The essential theory and practice behind lease operators is used in other industries as well. You may have heard about how chicken farmers were turned into this same situation by strong arming distributers in the old movie "food inc." The distributors require the farms to use very specific equipment, equipment only they sell or rent. They are also required to use the food that the distributor sells. After everything is added up, the chicken coops are giving most of their money back to the distributor instead of earning it from them, and it's so costly that exiting the business would have pretty bad consequences effectively trapping them. It's a dream come true for the company. All the money, none of the risk. Companies love having people trapped like this. It's a nice problem for the retention problem. Also it creates a stronger position of control where you can give individuals LESS work than you would if they were a company driver, and them still stick around, because they can't necessarily afford to leave. Lease operators have to pay the truck bill, the maintenance, the fees and permits, everything related to the truck, and it's messed up that in the end, the original company still owns the truck the grand majority of the time because they set you up with a massive final payment or otherwise to prevent from you being able to buy it. So not only have you paid for their truck for them, paid for their repairs, in the end you don't really make much more money than a company driver for all the extra risk, and that's if you make more at all.

Their are also several economies of scale that the companies benefit from that you won't necessarily benefit from. For example, repair shops. My company has it's own repair shops just like most other large ones. This saves them a lot of money on the cost of repairs. Even if they repair the truck at their shops, you aren't going to get the baseline price. It's going to be about the same as going to a dealership. Get ready to open up that wallet wide my man. To date i've heard 3 horror stories of overhauls required or other similar problems costing 20k-30k and shutting down the truck for a month. Even simple things like fuel. The large companies receive massive kickbacks on fuel costs by sticking with one or two vendors. You don't get these benefits as an individual. So you might make more money on your own, but you're also spending a lot more on even daily tasks.

I met a prime lease flatbedder who i was talking mildly with about the risk of doing it versus company, to which he seemed oblivious of any risk at all, and i happened to ask about the cost of all of the securing equipment. I want to say it was something like 1500$ and his reaction to it was, "yea but i already paid that off in the first few weeks, no big deal." That's how it starts. They slowly tag on expenses and costs, repair bills, that seem like no big deal until you're underwater and can't sleep at night because you don't know what to do.

Guyjax used to shine light on this leasing problem all the time by posting about his completed lease programs and how worthless they were when you look at the net earnings. The problem i've often found with the guys that claim to have massive success is they are never willing to give you their net earnings but their gross which is meaningless alone.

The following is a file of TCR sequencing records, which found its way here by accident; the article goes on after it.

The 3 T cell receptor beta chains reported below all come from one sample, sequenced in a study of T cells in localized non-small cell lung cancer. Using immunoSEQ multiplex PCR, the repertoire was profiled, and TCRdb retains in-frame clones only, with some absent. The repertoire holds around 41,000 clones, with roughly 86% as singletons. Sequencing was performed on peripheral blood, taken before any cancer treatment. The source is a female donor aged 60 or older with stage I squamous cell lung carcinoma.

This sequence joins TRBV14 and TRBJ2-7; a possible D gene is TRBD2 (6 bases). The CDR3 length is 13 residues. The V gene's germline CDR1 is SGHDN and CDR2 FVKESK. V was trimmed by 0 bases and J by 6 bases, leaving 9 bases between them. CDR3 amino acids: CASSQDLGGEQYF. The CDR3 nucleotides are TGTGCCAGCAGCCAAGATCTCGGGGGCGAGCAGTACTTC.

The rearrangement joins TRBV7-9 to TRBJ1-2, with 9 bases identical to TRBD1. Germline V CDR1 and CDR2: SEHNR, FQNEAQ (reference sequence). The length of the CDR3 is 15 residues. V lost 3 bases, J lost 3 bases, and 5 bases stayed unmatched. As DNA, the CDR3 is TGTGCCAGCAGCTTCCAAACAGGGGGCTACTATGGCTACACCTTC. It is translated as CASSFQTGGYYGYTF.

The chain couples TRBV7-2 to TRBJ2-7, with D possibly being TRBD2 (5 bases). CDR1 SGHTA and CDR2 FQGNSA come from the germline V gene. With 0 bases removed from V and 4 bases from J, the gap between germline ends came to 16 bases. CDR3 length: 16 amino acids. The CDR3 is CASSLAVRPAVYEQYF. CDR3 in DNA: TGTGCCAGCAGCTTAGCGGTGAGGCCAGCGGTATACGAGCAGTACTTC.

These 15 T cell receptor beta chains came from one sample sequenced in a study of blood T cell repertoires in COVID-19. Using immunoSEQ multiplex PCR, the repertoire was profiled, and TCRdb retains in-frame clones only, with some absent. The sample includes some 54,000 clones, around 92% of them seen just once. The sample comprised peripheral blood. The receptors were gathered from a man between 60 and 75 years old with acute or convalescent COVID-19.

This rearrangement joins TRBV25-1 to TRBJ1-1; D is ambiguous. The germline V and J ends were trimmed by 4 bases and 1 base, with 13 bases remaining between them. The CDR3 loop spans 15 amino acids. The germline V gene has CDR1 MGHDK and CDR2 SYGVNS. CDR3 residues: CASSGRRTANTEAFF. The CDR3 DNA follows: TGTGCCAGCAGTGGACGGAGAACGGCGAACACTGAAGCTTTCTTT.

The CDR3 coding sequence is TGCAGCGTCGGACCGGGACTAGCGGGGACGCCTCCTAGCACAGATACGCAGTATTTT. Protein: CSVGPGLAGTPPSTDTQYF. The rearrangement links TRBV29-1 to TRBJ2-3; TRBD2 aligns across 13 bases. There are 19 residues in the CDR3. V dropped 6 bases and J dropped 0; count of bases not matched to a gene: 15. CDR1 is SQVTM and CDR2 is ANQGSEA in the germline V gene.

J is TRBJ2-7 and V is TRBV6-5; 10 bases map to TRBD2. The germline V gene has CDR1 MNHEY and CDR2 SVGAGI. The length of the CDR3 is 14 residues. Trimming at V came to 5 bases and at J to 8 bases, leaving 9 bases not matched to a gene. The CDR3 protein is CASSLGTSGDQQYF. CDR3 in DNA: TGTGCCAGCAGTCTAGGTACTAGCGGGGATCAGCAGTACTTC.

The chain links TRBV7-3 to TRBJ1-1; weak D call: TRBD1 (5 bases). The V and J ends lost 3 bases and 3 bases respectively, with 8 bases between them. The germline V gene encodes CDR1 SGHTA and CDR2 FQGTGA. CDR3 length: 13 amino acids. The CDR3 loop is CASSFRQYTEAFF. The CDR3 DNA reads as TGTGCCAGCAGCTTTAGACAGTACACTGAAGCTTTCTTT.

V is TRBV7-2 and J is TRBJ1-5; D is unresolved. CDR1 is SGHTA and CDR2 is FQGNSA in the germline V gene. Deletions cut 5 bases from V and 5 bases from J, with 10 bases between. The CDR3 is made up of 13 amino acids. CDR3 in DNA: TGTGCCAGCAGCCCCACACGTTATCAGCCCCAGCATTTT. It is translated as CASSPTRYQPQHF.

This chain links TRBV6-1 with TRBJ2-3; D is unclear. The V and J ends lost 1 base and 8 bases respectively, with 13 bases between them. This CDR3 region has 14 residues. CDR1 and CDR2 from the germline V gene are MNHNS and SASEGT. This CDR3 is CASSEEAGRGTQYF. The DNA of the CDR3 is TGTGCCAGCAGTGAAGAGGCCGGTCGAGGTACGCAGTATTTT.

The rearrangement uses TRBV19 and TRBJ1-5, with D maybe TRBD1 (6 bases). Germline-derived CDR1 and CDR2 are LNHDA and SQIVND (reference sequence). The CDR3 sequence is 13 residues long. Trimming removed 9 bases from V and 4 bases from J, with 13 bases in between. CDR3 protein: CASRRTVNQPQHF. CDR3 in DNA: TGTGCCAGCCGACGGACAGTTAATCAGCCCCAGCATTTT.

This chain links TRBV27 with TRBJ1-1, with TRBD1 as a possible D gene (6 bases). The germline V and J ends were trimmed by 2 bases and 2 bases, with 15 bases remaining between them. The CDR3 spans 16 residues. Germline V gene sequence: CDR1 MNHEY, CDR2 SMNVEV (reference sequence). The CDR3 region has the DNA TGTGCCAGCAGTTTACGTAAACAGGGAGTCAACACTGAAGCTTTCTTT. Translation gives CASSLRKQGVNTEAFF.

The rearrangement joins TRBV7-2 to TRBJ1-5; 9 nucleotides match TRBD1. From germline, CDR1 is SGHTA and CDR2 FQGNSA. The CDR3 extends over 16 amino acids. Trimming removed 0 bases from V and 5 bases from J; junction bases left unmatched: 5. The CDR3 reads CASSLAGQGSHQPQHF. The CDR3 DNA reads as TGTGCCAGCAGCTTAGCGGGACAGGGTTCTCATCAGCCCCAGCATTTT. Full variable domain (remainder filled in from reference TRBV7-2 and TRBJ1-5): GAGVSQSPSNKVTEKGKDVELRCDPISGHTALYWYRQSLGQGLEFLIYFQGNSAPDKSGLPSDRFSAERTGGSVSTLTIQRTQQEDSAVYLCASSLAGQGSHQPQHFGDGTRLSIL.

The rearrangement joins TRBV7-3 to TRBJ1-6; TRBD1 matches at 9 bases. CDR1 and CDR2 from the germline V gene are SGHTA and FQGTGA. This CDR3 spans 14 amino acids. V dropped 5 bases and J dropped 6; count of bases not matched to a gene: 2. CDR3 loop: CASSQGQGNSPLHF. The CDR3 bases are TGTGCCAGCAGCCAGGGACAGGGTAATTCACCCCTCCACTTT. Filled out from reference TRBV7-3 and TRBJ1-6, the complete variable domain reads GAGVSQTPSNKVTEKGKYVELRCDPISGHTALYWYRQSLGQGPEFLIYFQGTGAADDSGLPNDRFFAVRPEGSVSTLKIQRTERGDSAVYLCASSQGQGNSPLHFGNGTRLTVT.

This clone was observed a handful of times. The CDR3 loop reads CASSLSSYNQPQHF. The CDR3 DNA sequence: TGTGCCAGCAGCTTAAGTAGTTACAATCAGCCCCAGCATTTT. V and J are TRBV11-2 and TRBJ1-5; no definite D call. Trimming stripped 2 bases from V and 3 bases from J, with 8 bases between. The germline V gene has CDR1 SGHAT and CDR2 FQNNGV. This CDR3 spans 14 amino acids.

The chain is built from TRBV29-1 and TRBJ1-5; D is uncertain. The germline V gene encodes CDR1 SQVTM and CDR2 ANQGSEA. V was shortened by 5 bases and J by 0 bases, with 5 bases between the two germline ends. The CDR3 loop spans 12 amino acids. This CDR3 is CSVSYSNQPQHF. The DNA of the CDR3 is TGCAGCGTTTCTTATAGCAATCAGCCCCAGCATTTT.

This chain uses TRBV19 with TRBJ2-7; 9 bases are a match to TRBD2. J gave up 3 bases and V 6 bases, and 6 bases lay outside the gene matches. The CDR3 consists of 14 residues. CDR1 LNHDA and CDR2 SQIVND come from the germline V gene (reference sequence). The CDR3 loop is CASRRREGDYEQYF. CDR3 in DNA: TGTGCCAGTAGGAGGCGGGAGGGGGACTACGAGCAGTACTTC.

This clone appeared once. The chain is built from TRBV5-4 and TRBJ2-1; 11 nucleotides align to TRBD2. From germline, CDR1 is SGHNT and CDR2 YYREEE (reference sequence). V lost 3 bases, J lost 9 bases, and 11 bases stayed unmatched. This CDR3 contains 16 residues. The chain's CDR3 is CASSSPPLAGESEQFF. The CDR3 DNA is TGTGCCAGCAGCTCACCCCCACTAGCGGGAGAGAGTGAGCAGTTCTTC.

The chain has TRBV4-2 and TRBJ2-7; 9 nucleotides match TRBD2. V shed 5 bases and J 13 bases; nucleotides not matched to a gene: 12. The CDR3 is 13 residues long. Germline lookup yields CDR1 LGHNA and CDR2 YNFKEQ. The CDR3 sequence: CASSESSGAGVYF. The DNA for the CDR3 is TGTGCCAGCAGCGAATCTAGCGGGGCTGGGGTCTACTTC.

For what it's worth i think owning a truck is a different barrel. At least if you own the truck outright you aren't paying interest on the money owed and so the only loss there is the devaluation of the truck and the opportunity cost of the money involved which i believe is better than the average in the current market, and so it can possibly be more profitable. Then again that only works if you buy a truck that's isn't prone to constant breakdowns, and that's a very expensive up frost cost. I like trucking, but if i have a spare 150k laying around i think it might be better off in a index fund, and that's even in this currently ****ty stock environment.

So to sum up, for lease operating, the companies are preying on your desire to earn big bucks, be completely in control, and to own something to put you in a really submissive and high risk position while leaving them in a pure profit position. Under no circumstance will i ever lease a truck. Ever.

BMI:

Body mass index (BMI)

BMI is a formula that uses weight and height to estimate body fat. For most people, BMI provides a reasonable estimate of body fat. The BMI's biggest weakness is that it doesn't consider individual factors such as bone or muscle mass. BMI may:

  • Underestimate body fat for older adults or other people with low muscle mass
  • Overestimate body fat for people who are very muscular and physically fit

It's quite common, especially for men, to fall into the "overweight" category if you happen to be stronger than average. If you're pretty strong but in good shape then pay no attention.

Rob S.'s Comment
member avatar

James R. I think you are spot on about leasing, maybe not about index funds, but leasing is a definite trap. It is awful that companies would base their business model on taking contractual advantage of others. People like that are nothing but leeches in my book, surprised that it has not been litigated yet. As for index funds, the way to come out ahead in that game is to re-invest the dividends and keep the money in there as long as you can, generations if possible, then James R junior junior junior, would have a real sizeable account. This too assumes that the US stock market does not experience a stagnation like Japan, where for the last 25 years it has done nothing but be underwater from it's high.